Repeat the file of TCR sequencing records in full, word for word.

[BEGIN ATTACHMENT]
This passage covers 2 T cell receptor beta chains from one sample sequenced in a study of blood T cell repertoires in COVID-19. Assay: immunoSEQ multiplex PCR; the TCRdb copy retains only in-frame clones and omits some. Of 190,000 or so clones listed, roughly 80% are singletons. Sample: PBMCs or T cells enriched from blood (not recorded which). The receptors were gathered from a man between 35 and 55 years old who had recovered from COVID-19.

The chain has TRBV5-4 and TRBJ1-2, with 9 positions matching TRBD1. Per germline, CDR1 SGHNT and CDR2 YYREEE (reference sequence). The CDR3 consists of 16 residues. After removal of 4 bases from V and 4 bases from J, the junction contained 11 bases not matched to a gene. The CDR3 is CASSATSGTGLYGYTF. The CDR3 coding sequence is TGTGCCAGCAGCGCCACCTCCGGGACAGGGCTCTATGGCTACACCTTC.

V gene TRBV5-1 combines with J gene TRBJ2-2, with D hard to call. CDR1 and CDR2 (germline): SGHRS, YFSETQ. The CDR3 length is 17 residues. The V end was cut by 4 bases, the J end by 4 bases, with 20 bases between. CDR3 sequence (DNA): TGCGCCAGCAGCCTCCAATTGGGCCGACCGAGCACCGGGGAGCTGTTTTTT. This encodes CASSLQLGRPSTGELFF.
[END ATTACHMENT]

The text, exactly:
This passage covers 2 T cell receptor beta chains from one sample sequenced in a study of blood T cell repertoires in COVID-19. Assay: immunoSEQ multiplex PCR; the TCRdb copy retains only in-frame clones and omits some. Of 190,000 or so clones listed, roughly 80% are singletons. Sample: PBMCs or T cells enriched from blood (not recorded which). The receptors were gathered from a man between 35 and 55 years old who had recovered from COVID-19.

The chain has TRBV5-4 and TRBJ1-2, with 9 positions matching TRBD1. Per germline, CDR1 SGHNT and CDR2 YYREEE (reference sequence). The CDR3 consists of 16 residues. After removal of 4 bases from V and 4 bases from J, the junction contained 11 bases not matched to a gene. The CDR3 is CASSATSGTGLYGYTF. The CDR3 coding sequence is TGTGCCAGCAGCGCCACCTCCGGGACAGGGCTCTATGGCTACACCTTC.

V gene TRBV5-1 combines with J gene TRBJ2-2, with D hard to call. CDR1 and CDR2 (germline): SGHRS, YFSETQ. The CDR3 length is 17 residues. The V end was cut by 4 bases, the J end by 4 bases, with 20 bases between. CDR3 sequence (DNA): TGCGCCAGCAGCCTCCAATTGGGCCGACCGAGCACCGGGGAGCTGTTTTTT. This encodes CASSLQLGRPSTGELFF.